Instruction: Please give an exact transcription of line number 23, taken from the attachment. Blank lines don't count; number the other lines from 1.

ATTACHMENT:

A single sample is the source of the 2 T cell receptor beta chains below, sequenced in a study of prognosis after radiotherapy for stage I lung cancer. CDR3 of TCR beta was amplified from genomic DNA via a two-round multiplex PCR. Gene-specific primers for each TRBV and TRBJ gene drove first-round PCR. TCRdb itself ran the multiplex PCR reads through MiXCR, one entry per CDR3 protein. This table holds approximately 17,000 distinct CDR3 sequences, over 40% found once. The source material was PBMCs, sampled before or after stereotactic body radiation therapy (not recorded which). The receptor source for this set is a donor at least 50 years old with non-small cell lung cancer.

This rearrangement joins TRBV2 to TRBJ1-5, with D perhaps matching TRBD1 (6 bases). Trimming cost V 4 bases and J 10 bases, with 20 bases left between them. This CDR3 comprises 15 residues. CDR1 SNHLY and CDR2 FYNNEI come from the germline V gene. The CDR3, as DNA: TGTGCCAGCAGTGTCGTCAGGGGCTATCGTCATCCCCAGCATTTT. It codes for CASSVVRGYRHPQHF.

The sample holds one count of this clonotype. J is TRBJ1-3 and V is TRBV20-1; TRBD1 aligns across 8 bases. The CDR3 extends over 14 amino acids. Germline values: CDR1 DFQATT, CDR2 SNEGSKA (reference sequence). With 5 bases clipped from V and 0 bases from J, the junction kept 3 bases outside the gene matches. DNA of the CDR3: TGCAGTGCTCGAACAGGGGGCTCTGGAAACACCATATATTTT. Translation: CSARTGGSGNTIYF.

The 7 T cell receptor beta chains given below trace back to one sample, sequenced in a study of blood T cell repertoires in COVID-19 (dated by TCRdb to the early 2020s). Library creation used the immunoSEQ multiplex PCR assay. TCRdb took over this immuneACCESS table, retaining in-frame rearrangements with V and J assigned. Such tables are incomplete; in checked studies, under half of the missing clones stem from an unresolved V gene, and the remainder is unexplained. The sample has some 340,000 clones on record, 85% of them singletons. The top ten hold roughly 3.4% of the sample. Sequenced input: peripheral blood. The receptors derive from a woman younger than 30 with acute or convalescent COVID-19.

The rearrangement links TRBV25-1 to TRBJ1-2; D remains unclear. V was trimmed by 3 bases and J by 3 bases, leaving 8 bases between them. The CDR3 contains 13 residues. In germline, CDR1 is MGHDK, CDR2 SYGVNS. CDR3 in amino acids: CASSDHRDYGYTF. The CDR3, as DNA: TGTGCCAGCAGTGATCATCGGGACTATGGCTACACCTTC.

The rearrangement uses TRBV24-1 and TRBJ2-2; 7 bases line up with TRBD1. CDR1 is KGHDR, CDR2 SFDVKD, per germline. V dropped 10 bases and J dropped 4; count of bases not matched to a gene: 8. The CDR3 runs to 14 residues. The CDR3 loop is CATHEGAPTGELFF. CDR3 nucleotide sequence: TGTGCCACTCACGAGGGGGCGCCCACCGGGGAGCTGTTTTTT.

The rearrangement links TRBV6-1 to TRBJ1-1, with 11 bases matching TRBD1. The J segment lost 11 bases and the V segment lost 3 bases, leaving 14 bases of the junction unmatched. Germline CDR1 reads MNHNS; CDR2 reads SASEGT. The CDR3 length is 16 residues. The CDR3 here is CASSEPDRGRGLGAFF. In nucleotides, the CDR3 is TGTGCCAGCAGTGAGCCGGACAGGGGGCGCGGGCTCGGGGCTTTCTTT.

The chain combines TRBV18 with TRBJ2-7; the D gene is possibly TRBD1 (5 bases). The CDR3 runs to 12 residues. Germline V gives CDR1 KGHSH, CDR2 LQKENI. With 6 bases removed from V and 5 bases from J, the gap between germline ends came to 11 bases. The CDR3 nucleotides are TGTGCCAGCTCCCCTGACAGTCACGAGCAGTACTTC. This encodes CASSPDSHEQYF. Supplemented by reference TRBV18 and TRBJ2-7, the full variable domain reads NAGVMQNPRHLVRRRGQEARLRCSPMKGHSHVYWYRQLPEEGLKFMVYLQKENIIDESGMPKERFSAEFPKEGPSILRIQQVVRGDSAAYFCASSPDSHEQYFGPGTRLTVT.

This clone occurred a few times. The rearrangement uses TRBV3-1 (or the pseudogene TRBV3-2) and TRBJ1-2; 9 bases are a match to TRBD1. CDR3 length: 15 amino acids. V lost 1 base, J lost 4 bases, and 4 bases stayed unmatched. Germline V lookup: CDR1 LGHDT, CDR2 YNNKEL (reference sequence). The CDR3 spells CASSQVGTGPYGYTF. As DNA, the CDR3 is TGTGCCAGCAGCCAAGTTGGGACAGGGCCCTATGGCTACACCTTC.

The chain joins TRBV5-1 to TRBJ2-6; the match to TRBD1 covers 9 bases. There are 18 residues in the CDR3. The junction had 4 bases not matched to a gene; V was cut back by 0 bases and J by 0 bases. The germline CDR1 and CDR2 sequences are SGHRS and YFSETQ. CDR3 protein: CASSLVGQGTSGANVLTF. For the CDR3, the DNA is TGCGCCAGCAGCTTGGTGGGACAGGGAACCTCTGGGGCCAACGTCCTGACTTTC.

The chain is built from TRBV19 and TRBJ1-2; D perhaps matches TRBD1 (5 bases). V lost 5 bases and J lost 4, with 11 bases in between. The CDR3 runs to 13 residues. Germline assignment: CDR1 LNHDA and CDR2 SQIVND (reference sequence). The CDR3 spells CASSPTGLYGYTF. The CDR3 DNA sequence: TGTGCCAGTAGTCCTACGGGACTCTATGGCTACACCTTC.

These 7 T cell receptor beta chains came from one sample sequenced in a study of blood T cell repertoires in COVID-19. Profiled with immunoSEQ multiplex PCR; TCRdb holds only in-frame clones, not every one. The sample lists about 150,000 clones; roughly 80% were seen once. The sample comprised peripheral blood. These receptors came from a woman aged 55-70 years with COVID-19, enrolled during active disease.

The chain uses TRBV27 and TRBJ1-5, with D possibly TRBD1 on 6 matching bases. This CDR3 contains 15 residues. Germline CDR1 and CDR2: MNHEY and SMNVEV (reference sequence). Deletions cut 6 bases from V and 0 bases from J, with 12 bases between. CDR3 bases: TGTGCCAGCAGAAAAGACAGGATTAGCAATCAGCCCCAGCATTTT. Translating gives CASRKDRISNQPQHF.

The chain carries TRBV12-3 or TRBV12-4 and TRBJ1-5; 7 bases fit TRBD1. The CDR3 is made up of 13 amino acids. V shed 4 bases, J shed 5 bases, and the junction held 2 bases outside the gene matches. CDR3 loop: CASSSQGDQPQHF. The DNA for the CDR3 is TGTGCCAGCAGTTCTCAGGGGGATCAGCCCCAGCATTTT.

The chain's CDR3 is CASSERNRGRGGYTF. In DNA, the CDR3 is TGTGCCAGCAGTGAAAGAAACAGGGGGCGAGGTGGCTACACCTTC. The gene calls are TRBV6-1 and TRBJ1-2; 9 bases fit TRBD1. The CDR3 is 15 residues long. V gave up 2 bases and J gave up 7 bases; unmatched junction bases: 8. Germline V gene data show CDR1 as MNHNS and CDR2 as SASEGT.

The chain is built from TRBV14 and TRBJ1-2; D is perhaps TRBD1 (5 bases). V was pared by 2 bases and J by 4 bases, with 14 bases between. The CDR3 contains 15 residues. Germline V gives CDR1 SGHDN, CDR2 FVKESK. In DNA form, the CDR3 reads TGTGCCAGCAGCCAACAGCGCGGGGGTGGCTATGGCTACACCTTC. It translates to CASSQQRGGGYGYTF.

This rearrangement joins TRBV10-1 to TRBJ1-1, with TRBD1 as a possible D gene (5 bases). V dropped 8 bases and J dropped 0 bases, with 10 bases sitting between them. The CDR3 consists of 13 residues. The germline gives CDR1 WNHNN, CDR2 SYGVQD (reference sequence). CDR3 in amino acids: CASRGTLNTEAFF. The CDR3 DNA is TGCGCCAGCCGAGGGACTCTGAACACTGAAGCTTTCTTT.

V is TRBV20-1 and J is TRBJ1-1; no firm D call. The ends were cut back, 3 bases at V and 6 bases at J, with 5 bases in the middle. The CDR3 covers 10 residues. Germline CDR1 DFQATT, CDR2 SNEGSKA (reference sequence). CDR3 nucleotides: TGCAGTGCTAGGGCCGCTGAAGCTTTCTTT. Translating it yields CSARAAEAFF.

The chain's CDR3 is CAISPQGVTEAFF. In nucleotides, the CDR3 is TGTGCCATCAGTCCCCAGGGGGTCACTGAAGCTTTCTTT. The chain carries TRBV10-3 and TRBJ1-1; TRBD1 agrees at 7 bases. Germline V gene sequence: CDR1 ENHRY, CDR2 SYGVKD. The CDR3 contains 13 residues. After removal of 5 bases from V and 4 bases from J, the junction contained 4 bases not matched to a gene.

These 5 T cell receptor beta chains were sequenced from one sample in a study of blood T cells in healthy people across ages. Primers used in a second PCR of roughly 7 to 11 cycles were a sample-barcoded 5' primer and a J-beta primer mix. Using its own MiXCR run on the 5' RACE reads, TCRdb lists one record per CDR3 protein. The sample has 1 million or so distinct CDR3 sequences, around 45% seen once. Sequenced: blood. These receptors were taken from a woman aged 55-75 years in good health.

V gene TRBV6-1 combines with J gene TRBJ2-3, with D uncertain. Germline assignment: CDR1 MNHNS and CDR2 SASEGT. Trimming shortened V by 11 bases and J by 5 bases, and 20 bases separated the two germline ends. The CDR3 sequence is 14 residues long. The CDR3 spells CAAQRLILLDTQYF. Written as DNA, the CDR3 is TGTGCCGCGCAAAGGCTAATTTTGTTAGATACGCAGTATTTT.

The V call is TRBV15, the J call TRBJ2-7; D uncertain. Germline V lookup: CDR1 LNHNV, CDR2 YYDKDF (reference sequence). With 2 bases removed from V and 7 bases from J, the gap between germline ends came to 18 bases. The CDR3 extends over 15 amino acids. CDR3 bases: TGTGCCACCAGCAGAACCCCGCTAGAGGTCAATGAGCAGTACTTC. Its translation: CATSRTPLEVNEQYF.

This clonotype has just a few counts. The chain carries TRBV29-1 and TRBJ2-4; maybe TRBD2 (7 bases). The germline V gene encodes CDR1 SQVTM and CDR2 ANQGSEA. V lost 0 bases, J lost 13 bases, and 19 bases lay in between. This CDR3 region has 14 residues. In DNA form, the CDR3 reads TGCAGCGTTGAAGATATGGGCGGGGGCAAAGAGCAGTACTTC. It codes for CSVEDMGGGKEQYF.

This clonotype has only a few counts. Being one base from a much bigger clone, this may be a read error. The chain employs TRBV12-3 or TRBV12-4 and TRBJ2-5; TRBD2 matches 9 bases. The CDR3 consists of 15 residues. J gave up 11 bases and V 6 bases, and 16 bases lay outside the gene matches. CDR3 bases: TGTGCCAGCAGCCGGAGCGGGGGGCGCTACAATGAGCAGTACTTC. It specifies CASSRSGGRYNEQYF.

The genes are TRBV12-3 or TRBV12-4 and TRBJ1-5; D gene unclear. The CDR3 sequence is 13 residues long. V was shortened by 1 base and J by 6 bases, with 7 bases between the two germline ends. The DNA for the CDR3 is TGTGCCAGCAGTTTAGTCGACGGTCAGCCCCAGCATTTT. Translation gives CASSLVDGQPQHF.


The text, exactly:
This clonotype has just a few counts. The chain carries TRBV29-1 and TRBJ2-4; maybe TRBD2 (7 bases). The germline V gene encodes CDR1 SQVTM and CDR2 ANQGSEA. V lost 0 bases, J lost 13 bases, and 19 bases lay in between. This CDR3 region has 14 residues. In DNA form, the CDR3 reads TGCAGCGTTGAAGATATGGGCGGGGGCAAAGAGCAGTACTTC. It codes for CSVEDMGGGKEQYF.